But then I got deeper into Coe, and that’s when I found out Coe is actually wildly problematic. He wrote a couple albums meant for his biker gang fans (really, seriously) that were heavy on racist, misogynistic songs that he considers “jokes” now—which of course he does, now—and he’s unabashed about being pro-confederate flag. He controversially toured with Kid Rock (lowkey, Kid Rock is underrated, but that’s for a different column).

I guess I’m saying that music without context is almost always better. There’s a lot of talk about trying to separate the artist from his art, but then a dude like Coe comes through, makes a lot of great songs and albums that are devoid of anything controversial, and then he makes racist songs and then it’s hard to tell how you’re actually supposed to feel about him. Castles in the Sandis still dope though.

https://www.youtube.com/watch?v=kteJZshTr7U

4. Another month, another music book recommendation:The Song Machine: Inside the Hit Factoryby New Yorkerwriter John Seabrook, which traces the steps from Abba to Dr. Luke, and how Swedes write something like 900% of every pop song on the radio (estimate). There are chapters on Max Martin and the Backstreet Boys—did you know BSB never had a #1 hit? That blew my mind—Rihanna as the queen of the singles artists, and how Ace of Base were ferried from recording in a basement to selling millions of records. Seabrook frames the book around his song liking a Flo Rida song—which is a #dad way to frame a book—and he kind of glosses over Ke$ha’s accuasations against Dr. Luke—which in fairness are still being resolved—but it’s a wildly interesting book about how pop radio became the pop radio it is today. Read it this month. Or put it on your Christmas list.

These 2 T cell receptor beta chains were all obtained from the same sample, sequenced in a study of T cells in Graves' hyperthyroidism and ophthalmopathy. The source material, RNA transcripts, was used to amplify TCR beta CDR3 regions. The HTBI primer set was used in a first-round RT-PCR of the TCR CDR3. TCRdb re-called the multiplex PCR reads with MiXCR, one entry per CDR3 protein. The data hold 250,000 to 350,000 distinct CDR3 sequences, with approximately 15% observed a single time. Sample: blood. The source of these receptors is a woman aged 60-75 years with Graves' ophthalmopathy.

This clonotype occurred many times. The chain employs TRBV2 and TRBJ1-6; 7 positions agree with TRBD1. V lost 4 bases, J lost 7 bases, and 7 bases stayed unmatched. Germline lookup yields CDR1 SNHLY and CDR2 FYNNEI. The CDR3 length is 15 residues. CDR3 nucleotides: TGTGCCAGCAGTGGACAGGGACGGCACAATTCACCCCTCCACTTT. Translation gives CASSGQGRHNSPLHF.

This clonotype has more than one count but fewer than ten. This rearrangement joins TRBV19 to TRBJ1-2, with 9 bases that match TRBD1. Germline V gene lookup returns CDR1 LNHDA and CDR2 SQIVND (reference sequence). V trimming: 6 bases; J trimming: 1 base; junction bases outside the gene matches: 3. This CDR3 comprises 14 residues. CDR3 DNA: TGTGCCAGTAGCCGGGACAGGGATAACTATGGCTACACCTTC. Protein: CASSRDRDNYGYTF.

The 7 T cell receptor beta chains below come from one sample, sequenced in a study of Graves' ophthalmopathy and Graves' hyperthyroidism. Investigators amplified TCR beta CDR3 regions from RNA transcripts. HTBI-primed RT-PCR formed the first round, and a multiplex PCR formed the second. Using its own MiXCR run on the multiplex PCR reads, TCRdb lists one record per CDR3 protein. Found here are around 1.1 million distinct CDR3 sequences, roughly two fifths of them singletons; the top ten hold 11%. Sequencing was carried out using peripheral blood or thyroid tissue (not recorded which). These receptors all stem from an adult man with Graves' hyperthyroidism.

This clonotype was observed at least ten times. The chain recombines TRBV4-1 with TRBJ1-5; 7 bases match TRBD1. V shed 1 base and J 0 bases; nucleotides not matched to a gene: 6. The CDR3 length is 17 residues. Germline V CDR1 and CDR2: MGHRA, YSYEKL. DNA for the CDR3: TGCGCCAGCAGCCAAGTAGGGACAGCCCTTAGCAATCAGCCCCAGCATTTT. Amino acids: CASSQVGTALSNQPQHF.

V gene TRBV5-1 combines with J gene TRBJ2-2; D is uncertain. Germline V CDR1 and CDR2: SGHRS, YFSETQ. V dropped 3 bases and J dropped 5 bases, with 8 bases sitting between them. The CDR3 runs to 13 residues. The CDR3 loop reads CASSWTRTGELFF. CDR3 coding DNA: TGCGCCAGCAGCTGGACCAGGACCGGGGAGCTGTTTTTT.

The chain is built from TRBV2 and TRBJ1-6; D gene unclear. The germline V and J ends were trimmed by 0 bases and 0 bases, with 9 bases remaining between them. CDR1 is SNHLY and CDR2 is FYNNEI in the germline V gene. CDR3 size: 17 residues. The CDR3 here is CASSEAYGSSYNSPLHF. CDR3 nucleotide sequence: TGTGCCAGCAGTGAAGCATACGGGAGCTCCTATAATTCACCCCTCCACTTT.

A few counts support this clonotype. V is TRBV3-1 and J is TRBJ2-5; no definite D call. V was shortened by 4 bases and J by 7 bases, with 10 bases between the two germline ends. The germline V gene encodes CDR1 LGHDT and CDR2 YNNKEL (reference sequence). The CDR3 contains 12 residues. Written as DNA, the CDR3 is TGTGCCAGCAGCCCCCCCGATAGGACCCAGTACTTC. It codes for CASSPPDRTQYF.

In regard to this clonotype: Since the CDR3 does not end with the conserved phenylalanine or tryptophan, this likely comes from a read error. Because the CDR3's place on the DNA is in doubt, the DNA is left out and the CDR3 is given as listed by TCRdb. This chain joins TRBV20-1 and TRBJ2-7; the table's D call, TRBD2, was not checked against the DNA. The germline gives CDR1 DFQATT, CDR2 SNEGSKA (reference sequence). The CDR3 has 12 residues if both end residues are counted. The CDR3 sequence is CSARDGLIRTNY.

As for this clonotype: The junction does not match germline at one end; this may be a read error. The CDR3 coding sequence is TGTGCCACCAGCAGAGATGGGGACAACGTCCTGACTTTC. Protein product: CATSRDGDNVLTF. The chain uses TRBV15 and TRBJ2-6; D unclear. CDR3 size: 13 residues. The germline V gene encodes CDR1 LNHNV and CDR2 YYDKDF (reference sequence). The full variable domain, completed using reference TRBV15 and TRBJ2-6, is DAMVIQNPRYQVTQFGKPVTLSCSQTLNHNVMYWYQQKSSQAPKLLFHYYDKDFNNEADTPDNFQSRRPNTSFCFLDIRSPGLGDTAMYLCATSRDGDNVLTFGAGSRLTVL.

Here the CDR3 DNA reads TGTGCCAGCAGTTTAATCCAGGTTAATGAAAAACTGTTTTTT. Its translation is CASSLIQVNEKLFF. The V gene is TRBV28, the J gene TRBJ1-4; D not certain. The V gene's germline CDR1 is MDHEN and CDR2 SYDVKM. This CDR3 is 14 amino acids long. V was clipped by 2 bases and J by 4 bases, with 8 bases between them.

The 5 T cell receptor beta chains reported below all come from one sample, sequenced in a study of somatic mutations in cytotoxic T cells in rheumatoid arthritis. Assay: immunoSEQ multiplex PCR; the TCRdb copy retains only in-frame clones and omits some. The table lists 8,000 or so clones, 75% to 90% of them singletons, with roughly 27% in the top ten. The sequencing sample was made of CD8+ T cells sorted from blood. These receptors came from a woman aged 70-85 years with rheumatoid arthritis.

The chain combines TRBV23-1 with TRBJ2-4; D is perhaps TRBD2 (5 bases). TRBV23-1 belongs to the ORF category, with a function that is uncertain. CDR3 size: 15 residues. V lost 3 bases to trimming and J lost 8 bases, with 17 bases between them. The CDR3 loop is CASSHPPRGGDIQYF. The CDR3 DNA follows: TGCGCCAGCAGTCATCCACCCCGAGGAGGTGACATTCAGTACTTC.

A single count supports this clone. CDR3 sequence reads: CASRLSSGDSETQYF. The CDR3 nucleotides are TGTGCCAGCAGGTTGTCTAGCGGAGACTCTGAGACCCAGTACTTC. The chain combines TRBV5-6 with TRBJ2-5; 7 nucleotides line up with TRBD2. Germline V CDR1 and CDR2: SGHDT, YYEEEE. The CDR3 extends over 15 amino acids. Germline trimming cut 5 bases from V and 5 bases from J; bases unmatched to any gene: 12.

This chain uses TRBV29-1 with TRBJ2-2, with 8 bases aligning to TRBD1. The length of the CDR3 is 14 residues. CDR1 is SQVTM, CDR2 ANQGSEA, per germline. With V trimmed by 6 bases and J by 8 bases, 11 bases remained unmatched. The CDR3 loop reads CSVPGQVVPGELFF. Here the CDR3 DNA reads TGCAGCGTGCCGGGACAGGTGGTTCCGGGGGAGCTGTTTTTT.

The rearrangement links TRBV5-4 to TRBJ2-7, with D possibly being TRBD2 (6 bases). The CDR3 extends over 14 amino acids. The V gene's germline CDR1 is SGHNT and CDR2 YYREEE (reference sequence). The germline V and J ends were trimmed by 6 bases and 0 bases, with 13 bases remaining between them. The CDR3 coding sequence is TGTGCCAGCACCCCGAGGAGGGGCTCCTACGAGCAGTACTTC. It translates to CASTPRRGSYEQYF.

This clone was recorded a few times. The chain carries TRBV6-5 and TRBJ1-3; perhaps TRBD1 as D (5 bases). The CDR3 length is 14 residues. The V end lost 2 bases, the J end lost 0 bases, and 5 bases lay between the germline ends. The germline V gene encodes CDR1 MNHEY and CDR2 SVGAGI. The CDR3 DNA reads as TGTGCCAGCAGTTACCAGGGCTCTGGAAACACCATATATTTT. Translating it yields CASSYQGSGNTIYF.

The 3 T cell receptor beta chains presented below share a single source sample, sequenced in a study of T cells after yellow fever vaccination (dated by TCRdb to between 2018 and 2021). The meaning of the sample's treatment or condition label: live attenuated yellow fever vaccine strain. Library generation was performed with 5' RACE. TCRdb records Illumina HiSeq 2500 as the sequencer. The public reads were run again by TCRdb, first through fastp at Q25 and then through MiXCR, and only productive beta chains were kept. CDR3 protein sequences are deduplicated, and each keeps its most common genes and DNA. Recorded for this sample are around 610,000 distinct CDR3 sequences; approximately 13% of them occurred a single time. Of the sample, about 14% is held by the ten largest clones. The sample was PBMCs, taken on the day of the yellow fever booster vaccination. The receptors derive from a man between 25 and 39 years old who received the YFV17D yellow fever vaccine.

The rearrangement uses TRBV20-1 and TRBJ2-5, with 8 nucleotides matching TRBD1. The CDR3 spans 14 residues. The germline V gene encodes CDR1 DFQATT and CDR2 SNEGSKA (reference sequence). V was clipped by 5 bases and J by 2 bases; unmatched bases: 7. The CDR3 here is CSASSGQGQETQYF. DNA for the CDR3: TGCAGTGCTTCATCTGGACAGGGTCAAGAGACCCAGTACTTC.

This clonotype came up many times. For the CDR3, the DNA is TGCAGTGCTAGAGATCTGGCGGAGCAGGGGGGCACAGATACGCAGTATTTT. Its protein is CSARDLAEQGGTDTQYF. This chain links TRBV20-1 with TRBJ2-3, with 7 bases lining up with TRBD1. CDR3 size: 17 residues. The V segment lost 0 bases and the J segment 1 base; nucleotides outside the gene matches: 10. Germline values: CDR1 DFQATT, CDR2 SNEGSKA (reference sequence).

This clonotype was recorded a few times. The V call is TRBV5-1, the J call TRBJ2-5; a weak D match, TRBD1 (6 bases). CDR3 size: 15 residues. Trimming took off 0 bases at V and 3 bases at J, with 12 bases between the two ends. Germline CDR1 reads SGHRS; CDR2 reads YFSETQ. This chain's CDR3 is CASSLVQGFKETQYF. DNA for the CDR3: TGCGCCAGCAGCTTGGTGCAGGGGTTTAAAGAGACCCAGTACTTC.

5. Speaking of how a cabal of a few people write basically every pop song, country has pretty much been run by a coterie of songwriters since the late ‘00s, and Shane McAnally is the top dog, currently. He’s written and produced basically everybody of note in country music in the last 6-7 years, from Kacey Musgraves and Sam Hunt to the Band Perry and Jake Owen. McAnally started his career as an underperforming solo artist before turning to writing hits for others, so its fitting McAnally’s most recent production job is helping turn a couple guys younger than him away from just being behind the scenes.

Old Dominion is made up of five Nashville vets who have written all over town before experiencing unlikely success with their band project. Lead singer Matthew Ramsey has written hits for Hunt, while other members have written songs for Dierks Bentley, Kenny Chesney, Tyler Farr and songs for the television show Nashville. They released their debut EP last year, and their debut LP, Meat and Candy,is out this month. The single from the album, “Break Up With Him,” seems poised to hit number one on the country charts soon.

The album has a dumb title and a dumber cover, but it’s one of 2015’s most fun, low stakes country albums, with a song comparing having fun in a truck bed to the motions of an empty beer can in a truck bed (“Beer Can in a Truck Bed”), a super sarcastic summer-ready jam (“Said Nobody”), and a song extolling the virtues of a woman in a baseball cap (“Snapback”).

But the highlight of the album is “Break Up With Him,” one of the most subdued, chill songs I’ve ever heard about convincing a woman to leave her boyfriend. Ramsey sings the “break up with hims” like he’s trying to convince himself he wants the woman to be with him, and I have been practicing saying the “hey girl” like he does here for like two weeks. I’m seeing them in Madison later this month and it’s something I’m looking forward to more than Thanksgiving.

Andrew Winistorfer

Andrew Winistorfer

Andrew Winistorfer is Vinyl Me, Please’s Editorial Director, VMP Classics A&R, and an editor of their books, 100 Albums You Need In Your Collection and The Best Record Stores In The United States. He’s written Listening Notes booklets for 14 Vinyl Me, Please Classics releases, and co-produced Nat Turner Rebellion's Laugh to Keep From Crying. He lives in St. Paul, Minnesota.